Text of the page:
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Effortlessly Understanding Python defaultdict


Using the Python defaultdict Type for Handling Missing Keys

A common problem that you can face when working with Python dictionaries is trying to access or modify keys that don’t exist in the dictionary. This can raise a KeyError and break your code execution. To handle these situations, the Python defaultdict type is available in the collections module of the standard library.

Understanding the Python defaultdict Type

The Python defaultdict type behaves almost exactly like a regular dictionary, but if you try to access or modify a missing key, it will automatically create the key and generate a default value for it. This makes defaultdict a valuable option for handling missing keys in dictionaries.

Using the Python defaultdict Type

Here are some common use cases for the Python defaultdict type:

Grouping Items

from collections import defaultdict
fruits = [("apple", "red"), ("banana", "yellow"), ("apple", "green"), ("banana", "ripe")]
fruit_groups = defaultdict(list)
for fruit, color in fruits:


{'apple': ['red', 'green'], 'banana': ['yellow', 'ripe']}

Grouping Unique Items

from collections import defaultdict
fruits = [("apple", "red"), ("banana", "yellow"), ("apple", "green"), ("banana", "ripe")]
fruit_groups = defaultdict(set)
for fruit, color in fruits:


{'apple': {'green', 'red'}, 'banana': {'yellow', 'ripe'}}

Counting Items

from collections import defaultdict
fruits = ["apple", "banana", "apple", "banana", "apple"]
fruit_counts = defaultdict(int)
for fruit in fruits:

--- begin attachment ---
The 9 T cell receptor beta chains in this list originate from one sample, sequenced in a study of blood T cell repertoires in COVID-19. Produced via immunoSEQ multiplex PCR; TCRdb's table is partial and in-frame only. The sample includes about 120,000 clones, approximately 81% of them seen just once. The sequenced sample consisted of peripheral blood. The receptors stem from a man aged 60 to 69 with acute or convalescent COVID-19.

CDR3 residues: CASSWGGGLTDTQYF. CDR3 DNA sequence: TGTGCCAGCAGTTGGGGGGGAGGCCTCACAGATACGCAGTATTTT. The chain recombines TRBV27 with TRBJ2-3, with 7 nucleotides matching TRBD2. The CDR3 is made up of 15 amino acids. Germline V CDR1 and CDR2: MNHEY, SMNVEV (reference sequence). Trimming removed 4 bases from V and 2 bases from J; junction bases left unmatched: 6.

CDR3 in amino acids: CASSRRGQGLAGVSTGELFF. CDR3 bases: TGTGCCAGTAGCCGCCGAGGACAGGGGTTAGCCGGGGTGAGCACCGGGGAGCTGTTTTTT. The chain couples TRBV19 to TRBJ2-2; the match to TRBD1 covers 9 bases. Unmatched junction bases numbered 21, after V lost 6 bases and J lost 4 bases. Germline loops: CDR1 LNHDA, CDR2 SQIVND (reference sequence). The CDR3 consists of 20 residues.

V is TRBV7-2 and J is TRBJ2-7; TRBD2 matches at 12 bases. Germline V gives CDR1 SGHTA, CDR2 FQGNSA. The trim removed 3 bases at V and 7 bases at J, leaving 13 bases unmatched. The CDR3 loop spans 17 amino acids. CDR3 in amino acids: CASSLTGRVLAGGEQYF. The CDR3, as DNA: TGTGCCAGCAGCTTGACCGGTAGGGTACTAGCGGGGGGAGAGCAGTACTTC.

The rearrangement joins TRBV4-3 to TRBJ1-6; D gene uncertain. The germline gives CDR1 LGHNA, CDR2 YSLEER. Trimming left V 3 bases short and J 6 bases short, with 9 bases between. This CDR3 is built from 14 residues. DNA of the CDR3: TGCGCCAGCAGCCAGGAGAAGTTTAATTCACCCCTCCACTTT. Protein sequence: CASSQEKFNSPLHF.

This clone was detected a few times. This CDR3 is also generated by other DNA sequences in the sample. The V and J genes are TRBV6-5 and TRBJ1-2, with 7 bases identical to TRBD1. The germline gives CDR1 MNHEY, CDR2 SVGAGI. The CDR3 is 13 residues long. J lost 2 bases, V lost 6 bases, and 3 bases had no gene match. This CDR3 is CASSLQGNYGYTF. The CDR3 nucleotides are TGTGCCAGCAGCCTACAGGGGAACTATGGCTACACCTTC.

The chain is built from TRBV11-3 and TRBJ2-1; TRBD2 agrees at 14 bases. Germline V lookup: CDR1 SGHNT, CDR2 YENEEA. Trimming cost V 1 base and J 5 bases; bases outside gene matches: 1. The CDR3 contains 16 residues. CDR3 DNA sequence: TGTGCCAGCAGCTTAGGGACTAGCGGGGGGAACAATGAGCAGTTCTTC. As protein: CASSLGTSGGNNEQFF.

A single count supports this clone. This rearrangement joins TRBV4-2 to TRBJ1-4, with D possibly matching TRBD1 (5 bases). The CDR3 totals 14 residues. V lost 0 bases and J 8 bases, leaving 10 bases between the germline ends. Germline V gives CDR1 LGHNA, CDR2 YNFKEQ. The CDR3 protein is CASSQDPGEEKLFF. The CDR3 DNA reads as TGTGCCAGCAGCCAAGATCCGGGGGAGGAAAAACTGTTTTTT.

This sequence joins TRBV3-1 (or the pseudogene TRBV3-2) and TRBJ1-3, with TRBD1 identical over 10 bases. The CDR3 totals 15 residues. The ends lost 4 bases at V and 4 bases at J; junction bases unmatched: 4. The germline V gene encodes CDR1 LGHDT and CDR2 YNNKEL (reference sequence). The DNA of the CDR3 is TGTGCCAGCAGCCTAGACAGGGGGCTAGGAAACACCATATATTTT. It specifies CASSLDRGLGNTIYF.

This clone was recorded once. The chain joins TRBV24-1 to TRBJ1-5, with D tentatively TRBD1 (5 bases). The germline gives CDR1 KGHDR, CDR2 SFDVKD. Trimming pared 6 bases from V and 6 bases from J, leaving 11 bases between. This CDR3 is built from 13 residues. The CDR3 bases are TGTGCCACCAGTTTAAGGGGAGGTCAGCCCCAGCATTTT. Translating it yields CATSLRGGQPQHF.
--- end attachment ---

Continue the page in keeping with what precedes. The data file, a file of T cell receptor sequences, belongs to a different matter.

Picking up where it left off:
fruit_counts[fruit] += 1


{'apple': 3, 'banana': 2}

Accumulating Values

from collections import defaultdict
fruits = [("apple", 3), ("banana", 2), ("apple", 5), ("banana", 1)]
total_fruit_count = defaultdict(int)
for fruit, count in fruits:
total_fruit_count[fruit] += count


{'apple': 8, 'banana': 3}

Diving Deeper Into defaultdict

defaultdict vs dict

The main difference between defaultdict and a regular dictionary is that defaultdict automatically generates a default value when accessing a missing key, whereas a regular dictionary raises a KeyError. This can simplify your code and make it more readable.


By default, a defaultdict uses None as its default_factory. However, you can specify any other callable (e.g., int, list, set, lambda functions) as the default_factory argument when creating a defaultdict.

defaultdict vs dict.setdefault()

While both defaultdict and dict.setdefault() can provide default values for missing keys, there is a key difference. dict.setdefault() modifies the original dictionary, whereas defaultdict creates a new key-value pair without modifying the original dictionary.


The __missing__() method is a special method that you can override in a defaultdict. It is called whenever a missing key is accessed, allowing you to define custom behavior.

Emulating the Python defaultdict Type

In situations where you can’t or don’t want to use defaultdict, you can emulate its behavior by subclassing the built-in dict type and overriding the __missing__() method.

Passing Arguments to .default_factory

You can pass arguments to the default_factory when creating a defaultdict. Two common approaches are using lambda functions or functools.partial().


The Python defaultdict type is a powerful tool for handling missing keys in dictionaries. It automatically generates default values for missing keys, simplifying your code and preventing KeyError exceptions. It can be used for grouping, counting, and accumulating operations, among other use cases. Consider using defaultdict whenever you need to work with dictionaries that may contain missing keys.